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Reducing alcohol-related violence and other harm in Australia

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We need to increase alcohol taxation and reduce hours of sale to reduce alcohol-related harms

Alcohol can harm drinkers and non-drinkers as a result of the acute effects of alcohol intoxication (eg, injuries, car crash deaths, assaults and suicides) and the effects of sustained heavy drinking (alcohol dependence, liver disease, heart disease, strokes and cancers). In the most recent study of the behavioural risk factors that contribute to the Australian burden of disease, alcohol was the third most important (5.1%) after tobacco smoking (9%) and high body mass (5.5%). It accounted for 28% of road traffic crash burden of disease, 24% of chronic liver disease and 23% of self-inflicted injury.1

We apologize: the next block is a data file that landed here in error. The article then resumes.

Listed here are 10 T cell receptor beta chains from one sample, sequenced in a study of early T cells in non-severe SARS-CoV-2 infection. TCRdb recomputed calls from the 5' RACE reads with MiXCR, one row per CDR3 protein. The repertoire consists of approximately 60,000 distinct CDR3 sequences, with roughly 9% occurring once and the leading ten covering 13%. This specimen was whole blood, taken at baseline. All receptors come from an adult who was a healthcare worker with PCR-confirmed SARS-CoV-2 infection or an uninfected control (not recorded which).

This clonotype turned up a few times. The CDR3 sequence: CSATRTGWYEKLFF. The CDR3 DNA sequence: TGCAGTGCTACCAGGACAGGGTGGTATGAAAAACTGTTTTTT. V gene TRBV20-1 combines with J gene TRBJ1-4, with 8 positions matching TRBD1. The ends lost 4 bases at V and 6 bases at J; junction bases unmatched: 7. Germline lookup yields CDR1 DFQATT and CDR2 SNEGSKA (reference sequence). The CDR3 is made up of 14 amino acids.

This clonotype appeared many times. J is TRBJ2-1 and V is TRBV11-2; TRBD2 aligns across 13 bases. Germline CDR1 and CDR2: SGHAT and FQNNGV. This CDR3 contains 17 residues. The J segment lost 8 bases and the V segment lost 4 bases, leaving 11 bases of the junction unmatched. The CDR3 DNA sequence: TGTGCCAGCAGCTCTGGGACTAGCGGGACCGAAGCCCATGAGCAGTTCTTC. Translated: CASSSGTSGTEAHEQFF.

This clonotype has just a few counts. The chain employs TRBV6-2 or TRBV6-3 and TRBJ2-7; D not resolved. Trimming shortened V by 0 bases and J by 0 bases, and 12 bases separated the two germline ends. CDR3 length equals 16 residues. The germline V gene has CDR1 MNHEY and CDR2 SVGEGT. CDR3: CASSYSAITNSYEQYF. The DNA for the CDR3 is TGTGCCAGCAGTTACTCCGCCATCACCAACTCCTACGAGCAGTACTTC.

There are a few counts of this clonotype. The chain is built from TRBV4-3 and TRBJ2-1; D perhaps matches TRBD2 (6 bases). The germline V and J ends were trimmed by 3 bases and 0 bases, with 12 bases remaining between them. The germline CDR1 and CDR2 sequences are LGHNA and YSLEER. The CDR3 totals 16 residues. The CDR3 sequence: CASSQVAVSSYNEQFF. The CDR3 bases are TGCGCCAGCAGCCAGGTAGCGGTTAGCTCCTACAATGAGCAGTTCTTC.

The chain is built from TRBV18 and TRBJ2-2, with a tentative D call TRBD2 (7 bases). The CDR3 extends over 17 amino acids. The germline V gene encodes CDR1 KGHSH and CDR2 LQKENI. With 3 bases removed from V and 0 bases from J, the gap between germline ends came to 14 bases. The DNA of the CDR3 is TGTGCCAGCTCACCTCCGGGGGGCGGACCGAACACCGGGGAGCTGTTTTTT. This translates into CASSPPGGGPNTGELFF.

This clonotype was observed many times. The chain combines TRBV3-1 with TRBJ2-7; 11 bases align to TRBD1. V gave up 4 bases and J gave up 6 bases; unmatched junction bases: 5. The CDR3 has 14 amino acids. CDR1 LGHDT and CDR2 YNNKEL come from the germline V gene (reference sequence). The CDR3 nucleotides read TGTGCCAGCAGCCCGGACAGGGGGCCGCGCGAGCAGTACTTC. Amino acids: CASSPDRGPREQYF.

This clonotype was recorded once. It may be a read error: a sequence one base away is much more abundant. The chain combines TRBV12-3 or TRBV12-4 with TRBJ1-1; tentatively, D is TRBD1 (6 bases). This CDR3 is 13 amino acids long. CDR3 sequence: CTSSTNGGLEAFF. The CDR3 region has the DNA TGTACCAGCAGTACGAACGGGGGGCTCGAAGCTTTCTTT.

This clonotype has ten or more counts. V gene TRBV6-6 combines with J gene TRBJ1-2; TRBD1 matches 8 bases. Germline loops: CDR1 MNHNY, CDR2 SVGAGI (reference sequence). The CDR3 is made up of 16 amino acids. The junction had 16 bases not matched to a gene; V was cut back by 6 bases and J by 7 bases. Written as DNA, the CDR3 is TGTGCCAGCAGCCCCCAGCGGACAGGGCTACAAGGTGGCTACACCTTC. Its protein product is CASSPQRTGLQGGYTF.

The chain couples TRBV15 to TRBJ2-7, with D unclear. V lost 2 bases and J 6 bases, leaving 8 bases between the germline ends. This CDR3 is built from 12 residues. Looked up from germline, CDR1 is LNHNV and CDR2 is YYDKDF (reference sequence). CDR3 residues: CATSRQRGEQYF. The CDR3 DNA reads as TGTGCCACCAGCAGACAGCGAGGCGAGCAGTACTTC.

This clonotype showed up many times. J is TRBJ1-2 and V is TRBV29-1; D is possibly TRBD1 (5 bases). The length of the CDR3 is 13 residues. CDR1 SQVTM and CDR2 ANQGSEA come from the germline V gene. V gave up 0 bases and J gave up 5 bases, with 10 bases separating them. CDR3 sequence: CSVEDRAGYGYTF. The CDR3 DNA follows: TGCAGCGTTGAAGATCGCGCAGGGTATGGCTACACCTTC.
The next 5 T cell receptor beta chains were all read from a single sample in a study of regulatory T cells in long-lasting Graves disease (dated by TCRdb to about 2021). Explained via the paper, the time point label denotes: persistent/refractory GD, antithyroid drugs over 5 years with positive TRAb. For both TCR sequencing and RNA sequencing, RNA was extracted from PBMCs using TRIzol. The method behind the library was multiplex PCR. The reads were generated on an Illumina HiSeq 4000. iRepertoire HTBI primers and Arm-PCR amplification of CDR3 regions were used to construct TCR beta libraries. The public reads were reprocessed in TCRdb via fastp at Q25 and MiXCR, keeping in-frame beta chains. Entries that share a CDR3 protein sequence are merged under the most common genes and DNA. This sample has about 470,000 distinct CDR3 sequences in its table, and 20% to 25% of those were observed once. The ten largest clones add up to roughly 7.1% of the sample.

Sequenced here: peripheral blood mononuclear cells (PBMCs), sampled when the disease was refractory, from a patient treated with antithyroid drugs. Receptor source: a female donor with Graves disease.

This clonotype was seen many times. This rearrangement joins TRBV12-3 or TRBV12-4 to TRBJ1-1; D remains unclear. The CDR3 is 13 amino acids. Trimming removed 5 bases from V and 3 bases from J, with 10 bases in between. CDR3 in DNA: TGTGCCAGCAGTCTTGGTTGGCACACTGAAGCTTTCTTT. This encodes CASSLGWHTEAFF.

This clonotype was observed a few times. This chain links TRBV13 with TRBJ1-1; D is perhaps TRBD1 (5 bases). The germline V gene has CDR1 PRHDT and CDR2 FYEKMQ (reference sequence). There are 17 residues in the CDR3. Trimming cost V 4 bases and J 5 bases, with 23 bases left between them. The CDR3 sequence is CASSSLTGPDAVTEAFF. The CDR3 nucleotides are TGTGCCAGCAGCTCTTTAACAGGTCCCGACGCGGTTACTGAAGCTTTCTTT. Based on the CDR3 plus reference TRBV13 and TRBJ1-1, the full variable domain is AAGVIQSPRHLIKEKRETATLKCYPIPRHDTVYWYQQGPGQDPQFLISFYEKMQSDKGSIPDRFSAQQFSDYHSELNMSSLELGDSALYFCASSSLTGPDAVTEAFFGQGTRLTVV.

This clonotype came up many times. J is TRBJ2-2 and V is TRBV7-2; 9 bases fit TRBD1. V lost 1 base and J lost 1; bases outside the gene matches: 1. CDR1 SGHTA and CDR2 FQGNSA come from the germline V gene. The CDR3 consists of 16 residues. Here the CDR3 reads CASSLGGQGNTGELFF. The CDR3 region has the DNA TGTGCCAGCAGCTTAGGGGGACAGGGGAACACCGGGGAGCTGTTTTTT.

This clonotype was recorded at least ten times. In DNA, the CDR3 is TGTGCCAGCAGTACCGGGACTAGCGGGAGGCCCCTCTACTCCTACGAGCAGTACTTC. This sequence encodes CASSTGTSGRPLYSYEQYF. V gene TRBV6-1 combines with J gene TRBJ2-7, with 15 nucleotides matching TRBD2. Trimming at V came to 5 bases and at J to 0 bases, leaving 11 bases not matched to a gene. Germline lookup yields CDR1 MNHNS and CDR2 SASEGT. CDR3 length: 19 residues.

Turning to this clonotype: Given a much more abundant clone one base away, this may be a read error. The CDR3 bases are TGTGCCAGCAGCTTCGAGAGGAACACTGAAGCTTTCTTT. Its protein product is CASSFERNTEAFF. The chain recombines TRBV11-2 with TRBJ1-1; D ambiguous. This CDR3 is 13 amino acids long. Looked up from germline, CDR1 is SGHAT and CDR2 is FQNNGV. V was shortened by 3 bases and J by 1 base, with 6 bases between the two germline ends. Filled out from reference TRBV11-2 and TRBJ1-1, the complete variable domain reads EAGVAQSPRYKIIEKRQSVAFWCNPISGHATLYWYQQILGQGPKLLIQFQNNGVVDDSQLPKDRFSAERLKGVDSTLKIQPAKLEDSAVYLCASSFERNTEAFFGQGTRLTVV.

Community concern about alcohol in recent years in Australia has focused on violence and injury in the wake of several high profile deaths of young men killed by the punches of intoxicated assailants. The efforts of parents, public health advocates and medical professionals who have to deal with alcohol-related violence have led several state governments to introduce a suite of policies to reduce alcohol-related violence. These have included legislating for shorter trading hours and the timing of last drinks in hotels and nightclubs in city entertainment precincts.2,3 There is good evidence to support some of these approaches.…